A proposed addiction research and rehab facility at Enterprise Park at Calverton is expected to take a big step forward, as a majority of the Riverhead Town Board appears poised to approve a preliminary site plan for the project on Wednesday.
The project known as Peconic Care, led by founder Andrew Drazan, dates back to 2013 in Riverhead.
Located on about 40 acres within a 90-acre parcel owned by the Engel Berman Group, Peconic Care seeks to have both addiction treatment and addiction research in the same facility, which would be located just south of the eastern runway at EPCAL. It would comprise six buildings and 130 beds for research program patients who will participate in short-term, on-campus research trials and treatment protocols, according to the application.
The proposed plan consists of a 102,000-square-foot main building, a 17,000-square-foot short-term stay building, an 11,000-square foot fitness center and a 2,200-square foot arts, crafts and music barn. A maintenance building and gate house are also included in the plan.
The project has been slowly progressing since the Zoning Board of Appeals ruled in 2014 that it was a permitted use at EPCAL.
“The addiction issue is the No. 1 health crisis facing the U.S. right now,” Mr. Drazan said, pointing out that Suffolk County has more opioid-related deaths than any other county in New York State.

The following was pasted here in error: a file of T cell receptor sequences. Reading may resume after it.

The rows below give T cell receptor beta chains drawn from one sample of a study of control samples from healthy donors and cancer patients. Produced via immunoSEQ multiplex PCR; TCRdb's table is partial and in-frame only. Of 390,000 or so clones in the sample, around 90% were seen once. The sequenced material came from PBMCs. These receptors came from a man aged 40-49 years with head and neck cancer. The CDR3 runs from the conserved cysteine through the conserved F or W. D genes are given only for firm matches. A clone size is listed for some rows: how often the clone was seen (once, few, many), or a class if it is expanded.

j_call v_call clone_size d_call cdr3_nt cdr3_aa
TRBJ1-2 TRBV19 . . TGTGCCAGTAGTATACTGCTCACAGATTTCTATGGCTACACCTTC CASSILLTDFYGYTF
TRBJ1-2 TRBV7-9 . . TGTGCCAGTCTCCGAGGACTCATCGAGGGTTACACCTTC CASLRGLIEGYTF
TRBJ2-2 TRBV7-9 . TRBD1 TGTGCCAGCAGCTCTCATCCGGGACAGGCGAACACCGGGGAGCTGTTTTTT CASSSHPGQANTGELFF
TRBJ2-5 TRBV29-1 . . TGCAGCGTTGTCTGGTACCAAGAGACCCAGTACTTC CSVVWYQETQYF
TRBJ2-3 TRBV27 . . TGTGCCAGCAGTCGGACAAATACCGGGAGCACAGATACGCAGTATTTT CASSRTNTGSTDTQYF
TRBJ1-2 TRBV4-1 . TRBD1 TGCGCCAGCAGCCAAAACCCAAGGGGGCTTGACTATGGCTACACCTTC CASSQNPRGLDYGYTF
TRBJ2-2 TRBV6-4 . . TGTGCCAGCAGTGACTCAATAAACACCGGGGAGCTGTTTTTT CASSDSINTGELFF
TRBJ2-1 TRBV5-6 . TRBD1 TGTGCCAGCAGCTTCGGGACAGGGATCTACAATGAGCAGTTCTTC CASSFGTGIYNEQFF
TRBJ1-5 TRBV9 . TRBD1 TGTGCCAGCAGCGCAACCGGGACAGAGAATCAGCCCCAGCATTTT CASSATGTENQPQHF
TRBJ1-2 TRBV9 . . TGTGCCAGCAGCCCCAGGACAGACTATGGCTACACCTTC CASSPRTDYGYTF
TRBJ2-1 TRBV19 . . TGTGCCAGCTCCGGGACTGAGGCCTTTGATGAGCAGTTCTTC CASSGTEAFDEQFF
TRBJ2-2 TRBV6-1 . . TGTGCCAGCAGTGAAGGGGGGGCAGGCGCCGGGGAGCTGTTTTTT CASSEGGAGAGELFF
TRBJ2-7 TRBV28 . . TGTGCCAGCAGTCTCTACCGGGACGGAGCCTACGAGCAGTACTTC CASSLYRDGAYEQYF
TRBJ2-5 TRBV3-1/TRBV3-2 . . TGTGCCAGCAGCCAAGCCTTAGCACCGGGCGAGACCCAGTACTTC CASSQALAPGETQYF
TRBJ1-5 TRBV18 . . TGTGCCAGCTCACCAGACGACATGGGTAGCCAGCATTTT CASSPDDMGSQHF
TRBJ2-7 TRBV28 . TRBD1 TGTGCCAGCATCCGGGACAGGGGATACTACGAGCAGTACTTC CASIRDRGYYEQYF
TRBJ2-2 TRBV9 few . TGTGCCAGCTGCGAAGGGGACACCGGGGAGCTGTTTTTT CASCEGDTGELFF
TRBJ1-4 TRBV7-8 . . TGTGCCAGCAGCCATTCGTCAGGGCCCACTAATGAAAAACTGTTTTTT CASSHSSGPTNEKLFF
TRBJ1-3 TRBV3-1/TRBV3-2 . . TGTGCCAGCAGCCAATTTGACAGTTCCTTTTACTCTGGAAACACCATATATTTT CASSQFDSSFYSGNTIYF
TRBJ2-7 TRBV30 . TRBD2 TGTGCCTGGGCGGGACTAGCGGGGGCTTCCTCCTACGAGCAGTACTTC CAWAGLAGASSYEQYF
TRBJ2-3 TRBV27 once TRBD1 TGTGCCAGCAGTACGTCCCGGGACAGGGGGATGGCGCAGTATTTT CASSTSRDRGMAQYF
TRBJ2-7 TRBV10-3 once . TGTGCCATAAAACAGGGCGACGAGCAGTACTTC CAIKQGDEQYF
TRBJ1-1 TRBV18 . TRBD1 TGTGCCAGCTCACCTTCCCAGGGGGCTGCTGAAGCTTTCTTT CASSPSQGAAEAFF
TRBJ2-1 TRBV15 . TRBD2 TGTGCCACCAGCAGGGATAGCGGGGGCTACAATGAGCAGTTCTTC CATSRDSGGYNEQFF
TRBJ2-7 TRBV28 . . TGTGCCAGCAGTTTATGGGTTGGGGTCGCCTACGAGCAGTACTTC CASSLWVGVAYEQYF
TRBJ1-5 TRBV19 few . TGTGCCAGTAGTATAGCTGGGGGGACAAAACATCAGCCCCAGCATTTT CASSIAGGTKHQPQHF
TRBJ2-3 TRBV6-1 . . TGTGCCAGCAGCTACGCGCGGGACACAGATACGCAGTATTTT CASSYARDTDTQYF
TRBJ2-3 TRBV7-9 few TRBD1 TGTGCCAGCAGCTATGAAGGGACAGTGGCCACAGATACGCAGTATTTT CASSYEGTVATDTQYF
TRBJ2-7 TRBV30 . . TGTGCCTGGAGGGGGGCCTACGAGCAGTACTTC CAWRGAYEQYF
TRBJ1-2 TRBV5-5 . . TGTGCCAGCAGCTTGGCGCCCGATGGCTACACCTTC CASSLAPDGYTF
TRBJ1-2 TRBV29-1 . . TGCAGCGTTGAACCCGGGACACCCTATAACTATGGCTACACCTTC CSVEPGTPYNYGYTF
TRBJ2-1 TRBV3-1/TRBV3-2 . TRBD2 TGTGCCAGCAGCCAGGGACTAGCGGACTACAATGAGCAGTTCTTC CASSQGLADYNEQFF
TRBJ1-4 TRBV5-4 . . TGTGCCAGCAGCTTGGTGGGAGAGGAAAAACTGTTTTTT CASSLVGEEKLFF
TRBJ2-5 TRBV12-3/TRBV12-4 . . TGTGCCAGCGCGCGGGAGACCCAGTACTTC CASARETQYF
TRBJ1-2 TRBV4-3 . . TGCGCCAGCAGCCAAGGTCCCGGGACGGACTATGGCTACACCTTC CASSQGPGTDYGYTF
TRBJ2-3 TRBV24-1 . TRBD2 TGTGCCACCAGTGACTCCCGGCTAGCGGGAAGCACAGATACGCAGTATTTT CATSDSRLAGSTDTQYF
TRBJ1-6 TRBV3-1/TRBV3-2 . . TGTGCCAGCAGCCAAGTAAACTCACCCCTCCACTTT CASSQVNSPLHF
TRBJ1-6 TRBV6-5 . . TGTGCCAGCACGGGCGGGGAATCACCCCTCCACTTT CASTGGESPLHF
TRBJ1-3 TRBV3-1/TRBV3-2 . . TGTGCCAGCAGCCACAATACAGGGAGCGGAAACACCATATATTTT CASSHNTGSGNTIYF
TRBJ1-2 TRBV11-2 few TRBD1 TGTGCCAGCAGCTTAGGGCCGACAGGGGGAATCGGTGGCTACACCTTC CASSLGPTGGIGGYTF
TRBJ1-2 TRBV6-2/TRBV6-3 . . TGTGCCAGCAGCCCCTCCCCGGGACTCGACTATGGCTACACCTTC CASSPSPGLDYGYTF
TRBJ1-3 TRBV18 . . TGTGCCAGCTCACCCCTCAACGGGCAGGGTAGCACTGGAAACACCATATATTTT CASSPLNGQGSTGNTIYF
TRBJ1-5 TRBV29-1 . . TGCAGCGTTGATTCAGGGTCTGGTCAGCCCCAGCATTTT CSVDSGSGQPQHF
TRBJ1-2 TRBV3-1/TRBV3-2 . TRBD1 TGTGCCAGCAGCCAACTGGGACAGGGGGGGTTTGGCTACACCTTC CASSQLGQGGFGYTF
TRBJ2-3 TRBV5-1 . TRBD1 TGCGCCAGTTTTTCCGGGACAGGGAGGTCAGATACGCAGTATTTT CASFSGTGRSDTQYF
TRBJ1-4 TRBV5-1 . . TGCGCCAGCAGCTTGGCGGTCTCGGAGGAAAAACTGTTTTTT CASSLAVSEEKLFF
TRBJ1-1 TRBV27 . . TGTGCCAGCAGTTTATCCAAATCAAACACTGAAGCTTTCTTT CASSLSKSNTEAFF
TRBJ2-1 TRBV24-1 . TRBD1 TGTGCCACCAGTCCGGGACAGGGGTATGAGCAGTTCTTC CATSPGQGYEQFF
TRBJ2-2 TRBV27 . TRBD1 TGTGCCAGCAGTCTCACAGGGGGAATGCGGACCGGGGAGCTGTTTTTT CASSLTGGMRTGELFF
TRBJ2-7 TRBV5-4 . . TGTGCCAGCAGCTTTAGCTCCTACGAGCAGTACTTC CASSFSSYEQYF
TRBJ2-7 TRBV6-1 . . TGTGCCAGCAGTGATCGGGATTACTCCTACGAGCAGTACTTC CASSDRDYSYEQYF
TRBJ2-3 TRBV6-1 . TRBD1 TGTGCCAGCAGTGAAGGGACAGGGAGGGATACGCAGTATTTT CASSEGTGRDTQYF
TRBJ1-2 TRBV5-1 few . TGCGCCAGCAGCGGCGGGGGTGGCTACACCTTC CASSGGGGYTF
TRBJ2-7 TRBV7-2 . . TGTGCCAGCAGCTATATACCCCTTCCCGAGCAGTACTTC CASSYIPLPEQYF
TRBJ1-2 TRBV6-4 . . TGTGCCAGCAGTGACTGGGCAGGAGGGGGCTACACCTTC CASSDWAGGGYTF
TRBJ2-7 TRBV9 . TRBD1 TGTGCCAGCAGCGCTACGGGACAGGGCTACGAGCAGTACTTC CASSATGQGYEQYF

Peconic Care recently applied to the town Industrial Development Agency seeking a 20-year payment in lieu of taxes that would end up saving them more than $23 million in taxes over that period, according to preliminary numbers submitted to the IDA at the time.
Former Supervisor Sean Walter had said Peconic Care told him many years ago that they would not seek IDA benefits.
Councilwoman Jodi Giglio raised that same issue at Thursday’s work session, where Peconic Care spoke before the board.
But attorney Peter Curry, representing Peconic Care, said the covenant that accompanied the 2014 ZBA ruling states that Peconic Care “will not seek exemption from real property taxes solely due to the nonprofit status of any entity involved in the operation of the” facility.
On Thursday, he said that if they decided to become a nonprofit entity, they would pay no property taxes. Instead, they are agreeing to pay a PILOT equivalent to real estate taxes.
Mr. Curry said Thursday the status of their IDA application is that they are waiting for the town assessors to come up with a final assessed value for their property, including the proposed buildout.
“As soon as that happens, we would then negotiate the PILOT,” he said.
Ms. Giglio asked if they would build the project with a 10-year PILOT instead of 20.
“I doubt it,” Mr. Curry initially said. But then he said that would be difficult to say without knowing the specifics of the PILOT.
Ms. Giglio said afterward that she supports the project, and realized that they could become nonprofit and pay no property taxes.
Councilman Tim Hubbard and Supervisor Laura Jens-Smith also said they will vote for the preliminary site plan.
“I think it is, unfortunately, a necessary facility in today’s day and age, with all the addiction that’s occurring in the country,” Ms. Jens-Smith said. “So to be able to have a state-of-the-art research facility here would hopefully prevent some of the problems that we’re facing. It’s very exciting.”
Photo caption: A rendering of what the facility would look like at EPCAL.